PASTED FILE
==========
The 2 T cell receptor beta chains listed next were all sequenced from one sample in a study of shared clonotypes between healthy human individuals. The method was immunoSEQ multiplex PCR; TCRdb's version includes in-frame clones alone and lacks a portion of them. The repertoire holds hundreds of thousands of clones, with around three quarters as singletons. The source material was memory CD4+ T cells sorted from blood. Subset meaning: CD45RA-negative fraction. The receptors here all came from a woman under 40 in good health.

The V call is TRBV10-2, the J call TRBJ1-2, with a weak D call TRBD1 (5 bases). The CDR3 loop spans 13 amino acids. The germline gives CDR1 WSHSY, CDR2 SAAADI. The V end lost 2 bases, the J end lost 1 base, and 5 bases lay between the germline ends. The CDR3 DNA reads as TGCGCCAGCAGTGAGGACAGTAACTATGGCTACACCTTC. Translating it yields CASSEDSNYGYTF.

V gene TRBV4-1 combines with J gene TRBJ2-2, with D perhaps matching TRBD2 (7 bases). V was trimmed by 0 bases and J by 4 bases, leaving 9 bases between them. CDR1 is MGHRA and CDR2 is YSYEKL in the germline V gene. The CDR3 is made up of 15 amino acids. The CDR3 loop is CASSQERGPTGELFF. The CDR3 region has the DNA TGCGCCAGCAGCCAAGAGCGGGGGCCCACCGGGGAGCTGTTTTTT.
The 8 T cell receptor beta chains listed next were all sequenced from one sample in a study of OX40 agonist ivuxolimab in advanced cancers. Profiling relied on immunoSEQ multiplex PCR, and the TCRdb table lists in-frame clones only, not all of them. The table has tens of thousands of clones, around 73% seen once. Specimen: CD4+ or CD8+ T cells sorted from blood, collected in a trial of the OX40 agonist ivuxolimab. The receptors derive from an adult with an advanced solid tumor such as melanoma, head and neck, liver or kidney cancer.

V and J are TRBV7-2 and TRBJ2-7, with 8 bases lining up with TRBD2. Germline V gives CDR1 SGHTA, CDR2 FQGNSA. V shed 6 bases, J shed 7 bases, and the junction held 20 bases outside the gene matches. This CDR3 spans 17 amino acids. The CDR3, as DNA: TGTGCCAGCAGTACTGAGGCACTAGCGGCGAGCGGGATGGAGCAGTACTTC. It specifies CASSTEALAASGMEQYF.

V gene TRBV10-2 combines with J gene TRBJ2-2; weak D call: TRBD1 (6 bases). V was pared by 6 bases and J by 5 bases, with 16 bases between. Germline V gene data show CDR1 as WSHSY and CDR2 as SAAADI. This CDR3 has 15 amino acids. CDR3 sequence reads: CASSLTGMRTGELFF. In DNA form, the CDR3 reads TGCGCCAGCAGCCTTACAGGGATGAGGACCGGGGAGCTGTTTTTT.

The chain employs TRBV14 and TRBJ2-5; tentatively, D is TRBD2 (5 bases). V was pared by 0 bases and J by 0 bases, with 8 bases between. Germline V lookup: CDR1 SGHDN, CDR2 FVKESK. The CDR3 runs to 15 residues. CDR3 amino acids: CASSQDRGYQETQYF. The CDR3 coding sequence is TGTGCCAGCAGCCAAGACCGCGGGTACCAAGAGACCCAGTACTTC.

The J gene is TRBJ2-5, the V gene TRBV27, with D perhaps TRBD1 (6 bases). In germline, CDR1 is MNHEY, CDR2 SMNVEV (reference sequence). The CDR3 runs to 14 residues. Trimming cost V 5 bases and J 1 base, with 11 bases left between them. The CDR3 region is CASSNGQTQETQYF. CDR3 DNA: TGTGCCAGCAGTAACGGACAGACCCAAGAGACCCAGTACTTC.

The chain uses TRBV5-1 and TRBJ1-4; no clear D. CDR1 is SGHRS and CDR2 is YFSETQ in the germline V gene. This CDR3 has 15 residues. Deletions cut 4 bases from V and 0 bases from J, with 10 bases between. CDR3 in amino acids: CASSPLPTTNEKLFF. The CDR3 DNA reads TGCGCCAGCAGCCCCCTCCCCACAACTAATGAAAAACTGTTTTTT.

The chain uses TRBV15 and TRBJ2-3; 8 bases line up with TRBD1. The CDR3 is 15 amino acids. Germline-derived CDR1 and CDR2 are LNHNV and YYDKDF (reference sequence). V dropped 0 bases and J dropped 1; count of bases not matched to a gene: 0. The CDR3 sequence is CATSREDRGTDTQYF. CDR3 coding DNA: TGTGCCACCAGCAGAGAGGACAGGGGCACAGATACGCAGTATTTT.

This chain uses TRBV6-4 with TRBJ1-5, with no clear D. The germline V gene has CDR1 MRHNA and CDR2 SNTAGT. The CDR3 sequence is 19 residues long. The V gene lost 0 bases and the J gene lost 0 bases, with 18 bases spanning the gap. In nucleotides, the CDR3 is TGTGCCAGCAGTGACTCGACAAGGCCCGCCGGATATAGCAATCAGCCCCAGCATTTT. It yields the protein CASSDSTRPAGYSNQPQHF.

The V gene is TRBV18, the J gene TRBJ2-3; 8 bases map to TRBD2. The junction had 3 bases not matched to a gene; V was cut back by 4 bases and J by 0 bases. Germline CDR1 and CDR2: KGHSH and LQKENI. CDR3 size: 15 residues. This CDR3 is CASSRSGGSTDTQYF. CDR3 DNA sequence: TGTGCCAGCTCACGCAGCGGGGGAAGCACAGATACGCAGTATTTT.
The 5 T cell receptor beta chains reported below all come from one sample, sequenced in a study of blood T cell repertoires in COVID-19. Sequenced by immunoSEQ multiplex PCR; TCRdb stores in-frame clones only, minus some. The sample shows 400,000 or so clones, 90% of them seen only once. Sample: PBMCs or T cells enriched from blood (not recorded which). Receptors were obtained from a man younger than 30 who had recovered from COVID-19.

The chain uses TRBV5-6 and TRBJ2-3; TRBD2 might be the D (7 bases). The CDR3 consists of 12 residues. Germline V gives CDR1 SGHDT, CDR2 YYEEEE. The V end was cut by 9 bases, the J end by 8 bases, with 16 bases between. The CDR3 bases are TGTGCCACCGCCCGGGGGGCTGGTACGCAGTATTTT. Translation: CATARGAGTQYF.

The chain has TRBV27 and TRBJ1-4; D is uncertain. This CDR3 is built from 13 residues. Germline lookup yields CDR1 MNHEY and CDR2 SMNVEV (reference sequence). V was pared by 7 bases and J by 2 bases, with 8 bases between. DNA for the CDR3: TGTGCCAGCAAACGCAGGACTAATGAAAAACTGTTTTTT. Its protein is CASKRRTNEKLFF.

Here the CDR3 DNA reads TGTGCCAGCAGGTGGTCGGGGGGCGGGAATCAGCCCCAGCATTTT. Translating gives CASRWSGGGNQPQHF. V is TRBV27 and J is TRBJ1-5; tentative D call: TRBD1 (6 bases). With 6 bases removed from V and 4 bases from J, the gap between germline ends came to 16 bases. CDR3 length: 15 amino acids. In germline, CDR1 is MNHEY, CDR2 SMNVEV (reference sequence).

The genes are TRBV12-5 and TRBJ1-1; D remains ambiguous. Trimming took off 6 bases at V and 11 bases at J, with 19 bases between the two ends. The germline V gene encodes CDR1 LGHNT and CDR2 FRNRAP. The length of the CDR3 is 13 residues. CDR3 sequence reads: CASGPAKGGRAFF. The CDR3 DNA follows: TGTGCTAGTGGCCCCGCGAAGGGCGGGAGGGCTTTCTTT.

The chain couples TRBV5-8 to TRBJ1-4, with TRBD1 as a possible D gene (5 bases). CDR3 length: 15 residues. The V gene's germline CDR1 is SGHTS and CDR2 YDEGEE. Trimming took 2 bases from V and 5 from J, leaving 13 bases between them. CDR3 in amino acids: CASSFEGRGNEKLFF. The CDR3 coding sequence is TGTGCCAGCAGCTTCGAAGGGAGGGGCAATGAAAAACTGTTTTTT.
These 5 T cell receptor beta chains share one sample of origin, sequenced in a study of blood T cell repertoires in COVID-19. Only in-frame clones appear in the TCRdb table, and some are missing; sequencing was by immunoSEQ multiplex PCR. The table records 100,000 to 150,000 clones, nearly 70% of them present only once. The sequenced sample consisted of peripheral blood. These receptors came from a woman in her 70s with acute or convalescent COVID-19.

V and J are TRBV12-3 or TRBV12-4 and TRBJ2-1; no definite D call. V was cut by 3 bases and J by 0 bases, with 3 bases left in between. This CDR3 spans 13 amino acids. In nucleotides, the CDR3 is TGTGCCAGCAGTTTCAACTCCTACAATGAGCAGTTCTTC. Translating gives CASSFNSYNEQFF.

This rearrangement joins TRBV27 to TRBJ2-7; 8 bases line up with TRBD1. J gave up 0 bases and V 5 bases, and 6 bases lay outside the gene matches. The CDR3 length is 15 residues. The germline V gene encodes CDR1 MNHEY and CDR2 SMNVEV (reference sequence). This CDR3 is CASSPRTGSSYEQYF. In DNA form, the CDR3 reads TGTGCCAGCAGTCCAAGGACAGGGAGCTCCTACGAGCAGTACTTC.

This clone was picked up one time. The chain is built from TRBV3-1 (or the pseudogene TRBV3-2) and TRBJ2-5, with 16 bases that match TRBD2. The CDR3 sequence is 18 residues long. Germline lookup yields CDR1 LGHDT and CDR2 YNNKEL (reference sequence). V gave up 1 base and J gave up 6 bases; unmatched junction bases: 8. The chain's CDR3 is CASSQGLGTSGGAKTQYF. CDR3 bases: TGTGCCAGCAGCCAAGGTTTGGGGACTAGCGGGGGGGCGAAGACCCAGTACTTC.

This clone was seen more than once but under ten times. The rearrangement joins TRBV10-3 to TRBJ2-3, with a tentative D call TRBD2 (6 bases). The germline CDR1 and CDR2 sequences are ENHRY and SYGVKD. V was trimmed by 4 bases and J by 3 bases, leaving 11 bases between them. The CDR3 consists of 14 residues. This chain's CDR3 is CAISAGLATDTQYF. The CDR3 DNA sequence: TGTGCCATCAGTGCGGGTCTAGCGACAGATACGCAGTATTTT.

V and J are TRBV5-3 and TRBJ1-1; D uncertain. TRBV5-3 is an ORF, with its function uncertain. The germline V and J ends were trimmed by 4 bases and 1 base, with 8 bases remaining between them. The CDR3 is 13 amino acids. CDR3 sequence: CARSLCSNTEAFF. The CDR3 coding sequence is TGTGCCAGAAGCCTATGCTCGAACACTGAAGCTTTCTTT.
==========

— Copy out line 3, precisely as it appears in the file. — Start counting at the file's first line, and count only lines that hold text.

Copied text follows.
V gene TRBV4-1 combines with J gene TRBJ2-2, with D perhaps matching TRBD2 (7 bases). V was trimmed by 0 bases and J by 4 bases, leaving 9 bases between them. CDR1 is MGHRA and CDR2 is YSYEKL in the germline V gene. The CDR3 is made up of 15 amino acids. The CDR3 loop is CASSQERGPTGELFF. The CDR3 region has the DNA TGCGCCAGCAGCCAAGAGCGGGGGCCCACCGGGGAGCTGTTTTTT.